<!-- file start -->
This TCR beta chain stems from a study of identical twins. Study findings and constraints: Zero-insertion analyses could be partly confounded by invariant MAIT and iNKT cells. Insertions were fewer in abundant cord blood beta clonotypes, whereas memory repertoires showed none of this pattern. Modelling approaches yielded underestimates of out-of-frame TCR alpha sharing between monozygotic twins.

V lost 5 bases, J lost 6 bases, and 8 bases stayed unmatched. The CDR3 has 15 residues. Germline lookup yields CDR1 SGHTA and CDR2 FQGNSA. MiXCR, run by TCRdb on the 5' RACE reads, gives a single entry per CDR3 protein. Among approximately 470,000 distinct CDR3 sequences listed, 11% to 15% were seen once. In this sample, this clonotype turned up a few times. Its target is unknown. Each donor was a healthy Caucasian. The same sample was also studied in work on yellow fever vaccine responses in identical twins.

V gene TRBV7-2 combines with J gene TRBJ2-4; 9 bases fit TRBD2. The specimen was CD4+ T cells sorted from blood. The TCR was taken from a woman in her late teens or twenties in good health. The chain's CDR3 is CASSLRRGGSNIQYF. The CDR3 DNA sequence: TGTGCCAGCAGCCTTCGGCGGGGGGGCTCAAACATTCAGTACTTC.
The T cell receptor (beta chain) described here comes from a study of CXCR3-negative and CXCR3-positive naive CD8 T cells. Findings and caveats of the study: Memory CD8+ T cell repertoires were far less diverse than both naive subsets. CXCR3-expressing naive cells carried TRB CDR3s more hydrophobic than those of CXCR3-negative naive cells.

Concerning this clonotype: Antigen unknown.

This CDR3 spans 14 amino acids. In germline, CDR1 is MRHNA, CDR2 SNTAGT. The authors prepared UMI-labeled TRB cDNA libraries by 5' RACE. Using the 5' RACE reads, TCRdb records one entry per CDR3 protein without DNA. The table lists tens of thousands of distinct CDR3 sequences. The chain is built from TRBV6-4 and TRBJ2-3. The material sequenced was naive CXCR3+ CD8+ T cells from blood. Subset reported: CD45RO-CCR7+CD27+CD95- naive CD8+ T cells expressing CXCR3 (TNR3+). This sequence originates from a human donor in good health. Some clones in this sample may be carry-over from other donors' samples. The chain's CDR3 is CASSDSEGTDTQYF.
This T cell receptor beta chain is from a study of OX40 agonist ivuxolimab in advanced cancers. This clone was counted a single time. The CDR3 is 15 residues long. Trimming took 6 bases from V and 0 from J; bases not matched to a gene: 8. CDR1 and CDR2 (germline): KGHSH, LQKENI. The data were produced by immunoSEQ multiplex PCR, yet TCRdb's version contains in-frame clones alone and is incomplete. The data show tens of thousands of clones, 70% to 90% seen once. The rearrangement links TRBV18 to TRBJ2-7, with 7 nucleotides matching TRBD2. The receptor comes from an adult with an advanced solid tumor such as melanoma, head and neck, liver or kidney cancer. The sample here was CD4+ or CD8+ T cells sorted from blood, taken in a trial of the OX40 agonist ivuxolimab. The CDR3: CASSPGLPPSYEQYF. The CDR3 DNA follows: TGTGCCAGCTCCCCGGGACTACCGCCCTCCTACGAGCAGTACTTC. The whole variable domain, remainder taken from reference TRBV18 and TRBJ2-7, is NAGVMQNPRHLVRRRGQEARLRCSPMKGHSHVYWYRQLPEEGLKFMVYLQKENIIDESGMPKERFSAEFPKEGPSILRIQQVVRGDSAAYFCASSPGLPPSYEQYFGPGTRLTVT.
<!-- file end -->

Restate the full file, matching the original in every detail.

This TCR beta chain stems from a study of identical twins. Study findings and constraints: Zero-insertion analyses could be partly confounded by invariant MAIT and iNKT cells. Insertions were fewer in abundant cord blood beta clonotypes, whereas memory repertoires showed none of this pattern. Modelling approaches yielded underestimates of out-of-frame TCR alpha sharing between monozygotic twins.

V lost 5 bases, J lost 6 bases, and 8 bases stayed unmatched. The CDR3 has 15 residues. Germline lookup yields CDR1 SGHTA and CDR2 FQGNSA. MiXCR, run by TCRdb on the 5' RACE reads, gives a single entry per CDR3 protein. Among approximately 470,000 distinct CDR3 sequences listed, 11% to 15% were seen once. In this sample, this clonotype turned up a few times. Its target is unknown. Each donor was a healthy Caucasian. The same sample was also studied in work on yellow fever vaccine responses in identical twins.

V gene TRBV7-2 combines with J gene TRBJ2-4; 9 bases fit TRBD2. The specimen was CD4+ T cells sorted from blood. The TCR was taken from a woman in her late teens or twenties in good health. The chain's CDR3 is CASSLRRGGSNIQYF. The CDR3 DNA sequence: TGTGCCAGCAGCCTTCGGCGGGGGGGCTCAAACATTCAGTACTTC.
The T cell receptor (beta chain) described here comes from a study of CXCR3-negative and CXCR3-positive naive CD8 T cells. Findings and caveats of the study: Memory CD8+ T cell repertoires were far less diverse than both naive subsets. CXCR3-expressing naive cells carried TRB CDR3s more hydrophobic than those of CXCR3-negative naive cells.

Concerning this clonotype: Antigen unknown.

This CDR3 spans 14 amino acids. In germline, CDR1 is MRHNA, CDR2 SNTAGT. The authors prepared UMI-labeled TRB cDNA libraries by 5' RACE. Using the 5' RACE reads, TCRdb records one entry per CDR3 protein without DNA. The table lists tens of thousands of distinct CDR3 sequences. The chain is built from TRBV6-4 and TRBJ2-3. The material sequenced was naive CXCR3+ CD8+ T cells from blood. Subset reported: CD45RO-CCR7+CD27+CD95- naive CD8+ T cells expressing CXCR3 (TNR3+). This sequence originates from a human donor in good health. Some clones in this sample may be carry-over from other donors' samples. The chain's CDR3 is CASSDSEGTDTQYF.
This T cell receptor beta chain is from a study of OX40 agonist ivuxolimab in advanced cancers. This clone was counted a single time. The CDR3 is 15 residues long. Trimming took 6 bases from V and 0 from J; bases not matched to a gene: 8. CDR1 and CDR2 (germline): KGHSH, LQKENI. The data were produced by immunoSEQ multiplex PCR, yet TCRdb's version contains in-frame clones alone and is incomplete. The data show tens of thousands of clones, 70% to 90% seen once. The rearrangement links TRBV18 to TRBJ2-7, with 7 nucleotides matching TRBD2. The receptor comes from an adult with an advanced solid tumor such as melanoma, head and neck, liver or kidney cancer. The sample here was CD4+ or CD8+ T cells sorted from blood, taken in a trial of the OX40 agonist ivuxolimab. The CDR3: CASSPGLPPSYEQYF. The CDR3 DNA follows: TGTGCCAGCTCCCCGGGACTACCGCCCTCCTACGAGCAGTACTTC. The whole variable domain, remainder taken from reference TRBV18 and TRBJ2-7, is NAGVMQNPRHLVRRRGQEARLRCSPMKGHSHVYWYRQLPEEGLKFMVYLQKENIIDESGMPKERFSAEFPKEGPSILRIQQVVRGDSAAYFCASSPGLPPSYEQYFGPGTRLTVT.